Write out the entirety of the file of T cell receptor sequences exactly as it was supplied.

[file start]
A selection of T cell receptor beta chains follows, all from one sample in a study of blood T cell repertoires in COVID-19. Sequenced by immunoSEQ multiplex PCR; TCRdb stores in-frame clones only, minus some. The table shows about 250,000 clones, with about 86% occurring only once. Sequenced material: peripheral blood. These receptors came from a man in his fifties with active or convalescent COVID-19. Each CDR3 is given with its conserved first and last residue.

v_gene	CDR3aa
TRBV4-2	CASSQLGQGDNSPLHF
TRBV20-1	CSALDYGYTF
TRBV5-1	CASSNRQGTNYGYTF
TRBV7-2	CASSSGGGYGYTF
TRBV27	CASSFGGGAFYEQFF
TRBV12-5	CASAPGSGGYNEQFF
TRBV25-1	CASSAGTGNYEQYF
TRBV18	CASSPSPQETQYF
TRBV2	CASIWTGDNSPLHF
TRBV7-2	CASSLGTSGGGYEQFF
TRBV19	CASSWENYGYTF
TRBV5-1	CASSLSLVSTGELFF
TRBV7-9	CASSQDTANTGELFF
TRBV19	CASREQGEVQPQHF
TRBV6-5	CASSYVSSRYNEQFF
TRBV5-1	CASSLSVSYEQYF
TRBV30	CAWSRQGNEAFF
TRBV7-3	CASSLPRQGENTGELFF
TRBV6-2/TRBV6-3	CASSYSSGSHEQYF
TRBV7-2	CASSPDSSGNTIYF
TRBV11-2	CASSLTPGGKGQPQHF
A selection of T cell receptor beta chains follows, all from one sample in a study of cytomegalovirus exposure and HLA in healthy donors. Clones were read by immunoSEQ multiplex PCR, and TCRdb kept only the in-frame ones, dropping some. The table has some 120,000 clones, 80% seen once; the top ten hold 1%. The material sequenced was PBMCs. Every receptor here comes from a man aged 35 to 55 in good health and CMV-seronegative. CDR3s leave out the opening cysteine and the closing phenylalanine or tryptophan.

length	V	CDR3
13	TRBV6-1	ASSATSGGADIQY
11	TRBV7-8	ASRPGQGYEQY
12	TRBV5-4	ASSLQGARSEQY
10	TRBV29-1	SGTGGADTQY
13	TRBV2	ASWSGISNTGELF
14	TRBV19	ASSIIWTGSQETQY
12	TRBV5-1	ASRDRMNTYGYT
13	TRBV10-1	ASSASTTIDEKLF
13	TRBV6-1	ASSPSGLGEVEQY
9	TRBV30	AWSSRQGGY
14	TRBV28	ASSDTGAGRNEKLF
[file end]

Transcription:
A selection of T cell receptor beta chains follows, all from one sample in a study of blood T cell repertoires in COVID-19. Sequenced by immunoSEQ multiplex PCR; TCRdb stores in-frame clones only, minus some. The table shows about 250,000 clones, with about 86% occurring only once. Sequenced material: peripheral blood. These receptors came from a man in his fifties with active or convalescent COVID-19. Each CDR3 is given with its conserved first and last residue.

v_gene	CDR3aa
TRBV4-2	CASSQLGQGDNSPLHF
TRBV20-1	CSALDYGYTF
TRBV5-1	CASSNRQGTNYGYTF
TRBV7-2	CASSSGGGYGYTF
TRBV27	CASSFGGGAFYEQFF
TRBV12-5	CASAPGSGGYNEQFF
TRBV25-1	CASSAGTGNYEQYF
TRBV18	CASSPSPQETQYF
TRBV2	CASIWTGDNSPLHF
TRBV7-2	CASSLGTSGGGYEQFF
TRBV19	CASSWENYGYTF
TRBV5-1	CASSLSLVSTGELFF
TRBV7-9	CASSQDTANTGELFF
TRBV19	CASREQGEVQPQHF
TRBV6-5	CASSYVSSRYNEQFF
TRBV5-1	CASSLSVSYEQYF
TRBV30	CAWSRQGNEAFF
TRBV7-3	CASSLPRQGENTGELFF
TRBV6-2/TRBV6-3	CASSYSSGSHEQYF
TRBV7-2	CASSPDSSGNTIYF
TRBV11-2	CASSLTPGGKGQPQHF
A selection of T cell receptor beta chains follows, all from one sample in a study of cytomegalovirus exposure and HLA in healthy donors. Clones were read by immunoSEQ multiplex PCR, and TCRdb kept only the in-frame ones, dropping some. The table has some 120,000 clones, 80% seen once; the top ten hold 1%. The material sequenced was PBMCs. Every receptor here comes from a man aged 35 to 55 in good health and CMV-seronegative. CDR3s leave out the opening cysteine and the closing phenylalanine or tryptophan.

length	V	CDR3
13	TRBV6-1	ASSATSGGADIQY
11	TRBV7-8	ASRPGQGYEQY
12	TRBV5-4	ASSLQGARSEQY
10	TRBV29-1	SGTGGADTQY
13	TRBV2	ASWSGISNTGELF
14	TRBV19	ASSIIWTGSQETQY
12	TRBV5-1	ASRDRMNTYGYT
13	TRBV10-1	ASSASTTIDEKLF
13	TRBV6-1	ASSPSGLGEVEQY
9	TRBV30	AWSSRQGGY
14	TRBV28	ASSDTGAGRNEKLF